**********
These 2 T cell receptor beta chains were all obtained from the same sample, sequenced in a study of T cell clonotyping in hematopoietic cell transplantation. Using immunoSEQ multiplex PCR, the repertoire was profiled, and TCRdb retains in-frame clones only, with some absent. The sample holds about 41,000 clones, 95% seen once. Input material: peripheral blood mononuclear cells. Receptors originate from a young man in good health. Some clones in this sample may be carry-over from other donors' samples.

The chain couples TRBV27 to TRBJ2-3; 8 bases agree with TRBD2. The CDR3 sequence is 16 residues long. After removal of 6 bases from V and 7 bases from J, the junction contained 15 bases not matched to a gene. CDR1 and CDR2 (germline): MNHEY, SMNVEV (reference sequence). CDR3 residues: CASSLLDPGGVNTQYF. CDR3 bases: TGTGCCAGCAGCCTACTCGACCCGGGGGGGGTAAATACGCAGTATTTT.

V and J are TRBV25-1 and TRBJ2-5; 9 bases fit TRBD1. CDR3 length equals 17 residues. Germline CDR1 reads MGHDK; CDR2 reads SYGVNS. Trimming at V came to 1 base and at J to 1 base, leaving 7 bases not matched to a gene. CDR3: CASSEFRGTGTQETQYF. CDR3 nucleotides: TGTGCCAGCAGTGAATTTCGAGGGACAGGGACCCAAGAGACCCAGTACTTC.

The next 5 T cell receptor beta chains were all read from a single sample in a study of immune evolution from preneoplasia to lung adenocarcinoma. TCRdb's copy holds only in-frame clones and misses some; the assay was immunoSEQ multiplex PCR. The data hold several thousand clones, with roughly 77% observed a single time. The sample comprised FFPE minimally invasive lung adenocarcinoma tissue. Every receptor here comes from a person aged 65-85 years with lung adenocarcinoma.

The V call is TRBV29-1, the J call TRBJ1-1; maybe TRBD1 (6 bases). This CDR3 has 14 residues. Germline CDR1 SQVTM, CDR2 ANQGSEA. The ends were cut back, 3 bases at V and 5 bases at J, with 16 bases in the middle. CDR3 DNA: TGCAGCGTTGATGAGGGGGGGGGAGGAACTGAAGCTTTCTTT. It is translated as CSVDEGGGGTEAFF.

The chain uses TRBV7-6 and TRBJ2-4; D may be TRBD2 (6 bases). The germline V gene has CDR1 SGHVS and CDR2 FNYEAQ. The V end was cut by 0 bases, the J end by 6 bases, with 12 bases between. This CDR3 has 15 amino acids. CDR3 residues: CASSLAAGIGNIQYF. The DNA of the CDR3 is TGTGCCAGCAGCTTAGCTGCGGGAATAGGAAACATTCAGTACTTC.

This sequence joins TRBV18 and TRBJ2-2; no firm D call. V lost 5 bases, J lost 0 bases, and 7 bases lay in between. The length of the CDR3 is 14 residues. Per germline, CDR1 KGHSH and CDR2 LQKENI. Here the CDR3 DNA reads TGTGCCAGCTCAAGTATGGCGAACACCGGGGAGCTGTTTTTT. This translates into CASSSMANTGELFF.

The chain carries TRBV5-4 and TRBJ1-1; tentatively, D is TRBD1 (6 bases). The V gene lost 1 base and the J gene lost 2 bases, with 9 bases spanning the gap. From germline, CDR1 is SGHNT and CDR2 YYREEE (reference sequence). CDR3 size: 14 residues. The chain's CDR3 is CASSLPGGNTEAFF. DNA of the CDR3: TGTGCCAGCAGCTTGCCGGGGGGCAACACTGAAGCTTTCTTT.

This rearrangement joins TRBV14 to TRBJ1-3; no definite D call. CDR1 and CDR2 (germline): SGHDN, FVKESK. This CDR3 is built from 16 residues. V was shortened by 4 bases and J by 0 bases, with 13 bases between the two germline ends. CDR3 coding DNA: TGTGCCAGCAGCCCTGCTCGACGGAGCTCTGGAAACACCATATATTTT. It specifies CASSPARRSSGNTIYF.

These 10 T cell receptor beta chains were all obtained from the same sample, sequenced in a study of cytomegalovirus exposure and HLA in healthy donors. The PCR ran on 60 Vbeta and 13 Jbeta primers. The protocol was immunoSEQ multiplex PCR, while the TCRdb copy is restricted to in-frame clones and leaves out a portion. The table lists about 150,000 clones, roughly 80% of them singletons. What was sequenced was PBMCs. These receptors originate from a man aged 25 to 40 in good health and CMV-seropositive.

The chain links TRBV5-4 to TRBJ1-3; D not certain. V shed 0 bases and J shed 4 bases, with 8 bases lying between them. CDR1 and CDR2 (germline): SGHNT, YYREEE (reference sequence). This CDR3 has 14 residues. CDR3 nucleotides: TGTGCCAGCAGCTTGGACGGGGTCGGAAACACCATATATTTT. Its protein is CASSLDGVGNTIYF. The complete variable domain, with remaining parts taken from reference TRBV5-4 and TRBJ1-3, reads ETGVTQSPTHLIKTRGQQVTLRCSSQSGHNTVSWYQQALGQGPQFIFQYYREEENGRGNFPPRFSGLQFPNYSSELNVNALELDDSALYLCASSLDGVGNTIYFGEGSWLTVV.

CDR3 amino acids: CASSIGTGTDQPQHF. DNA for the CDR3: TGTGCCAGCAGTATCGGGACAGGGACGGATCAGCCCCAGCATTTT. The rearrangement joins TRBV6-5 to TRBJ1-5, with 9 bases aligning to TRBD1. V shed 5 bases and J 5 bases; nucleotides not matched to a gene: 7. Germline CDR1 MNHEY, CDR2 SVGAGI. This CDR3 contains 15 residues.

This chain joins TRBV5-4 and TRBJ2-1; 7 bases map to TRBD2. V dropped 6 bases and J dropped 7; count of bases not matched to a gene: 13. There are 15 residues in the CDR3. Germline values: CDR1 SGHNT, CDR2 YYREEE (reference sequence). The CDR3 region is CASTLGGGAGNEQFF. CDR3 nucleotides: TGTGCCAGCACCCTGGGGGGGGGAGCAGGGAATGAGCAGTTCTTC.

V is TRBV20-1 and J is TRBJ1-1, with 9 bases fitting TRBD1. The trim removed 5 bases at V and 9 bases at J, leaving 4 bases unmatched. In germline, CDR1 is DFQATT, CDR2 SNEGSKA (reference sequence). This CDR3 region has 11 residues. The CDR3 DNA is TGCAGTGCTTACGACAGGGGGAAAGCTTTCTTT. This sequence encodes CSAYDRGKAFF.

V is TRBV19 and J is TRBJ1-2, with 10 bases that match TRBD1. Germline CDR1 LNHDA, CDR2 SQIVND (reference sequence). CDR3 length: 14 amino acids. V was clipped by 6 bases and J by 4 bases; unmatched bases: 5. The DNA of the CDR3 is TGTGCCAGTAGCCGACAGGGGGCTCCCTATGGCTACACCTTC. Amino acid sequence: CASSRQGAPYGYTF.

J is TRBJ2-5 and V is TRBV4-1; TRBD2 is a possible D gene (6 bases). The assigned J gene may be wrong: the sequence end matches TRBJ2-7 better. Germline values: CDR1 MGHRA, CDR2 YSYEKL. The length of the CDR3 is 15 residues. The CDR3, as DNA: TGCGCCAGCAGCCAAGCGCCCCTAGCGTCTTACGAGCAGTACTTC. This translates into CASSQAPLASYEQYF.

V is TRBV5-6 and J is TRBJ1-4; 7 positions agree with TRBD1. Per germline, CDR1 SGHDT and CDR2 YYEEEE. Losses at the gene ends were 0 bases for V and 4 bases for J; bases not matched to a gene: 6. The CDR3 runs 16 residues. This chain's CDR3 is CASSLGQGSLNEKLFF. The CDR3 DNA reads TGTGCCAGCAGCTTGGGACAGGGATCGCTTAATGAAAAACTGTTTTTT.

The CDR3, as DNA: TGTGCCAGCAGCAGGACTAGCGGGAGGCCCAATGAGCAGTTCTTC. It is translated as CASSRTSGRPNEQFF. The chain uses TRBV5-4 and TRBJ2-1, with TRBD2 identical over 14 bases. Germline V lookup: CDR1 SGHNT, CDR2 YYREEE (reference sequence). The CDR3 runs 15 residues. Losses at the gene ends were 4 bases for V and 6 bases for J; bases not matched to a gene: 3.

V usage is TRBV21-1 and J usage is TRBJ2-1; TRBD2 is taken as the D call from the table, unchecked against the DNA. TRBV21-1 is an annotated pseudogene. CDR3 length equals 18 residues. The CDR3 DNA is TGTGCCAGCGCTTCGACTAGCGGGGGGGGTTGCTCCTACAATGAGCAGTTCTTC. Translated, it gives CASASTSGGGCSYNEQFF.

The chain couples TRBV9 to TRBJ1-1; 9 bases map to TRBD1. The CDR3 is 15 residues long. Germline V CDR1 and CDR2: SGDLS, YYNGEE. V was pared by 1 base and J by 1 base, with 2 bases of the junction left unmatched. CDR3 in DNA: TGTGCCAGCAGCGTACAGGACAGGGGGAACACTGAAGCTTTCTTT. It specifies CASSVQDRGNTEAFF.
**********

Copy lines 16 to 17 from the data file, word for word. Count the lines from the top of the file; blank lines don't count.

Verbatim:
J is TRBJ2-5 and V is TRBV4-1; TRBD2 is a possible D gene (6 bases). The assigned J gene may be wrong: the sequence end matches TRBJ2-7 better. Germline values: CDR1 MGHRA, CDR2 YSYEKL. The length of the CDR3 is 15 residues. The CDR3, as DNA: TGCGCCAGCAGCCAAGCGCCCCTAGCGTCTTACGAGCAGTACTTC. This translates into CASSQAPLASYEQYF.

V is TRBV5-6 and J is TRBJ1-4; 7 positions agree with TRBD1. Per germline, CDR1 SGHDT and CDR2 YYEEEE. Losses at the gene ends were 0 bases for V and 4 bases for J; bases not matched to a gene: 6. The CDR3 runs 16 residues. This chain's CDR3 is CASSLGQGSLNEKLFF. The CDR3 DNA reads TGTGCCAGCAGCTTGGGACAGGGATCGCTTAATGAAAAACTGTTTTTT.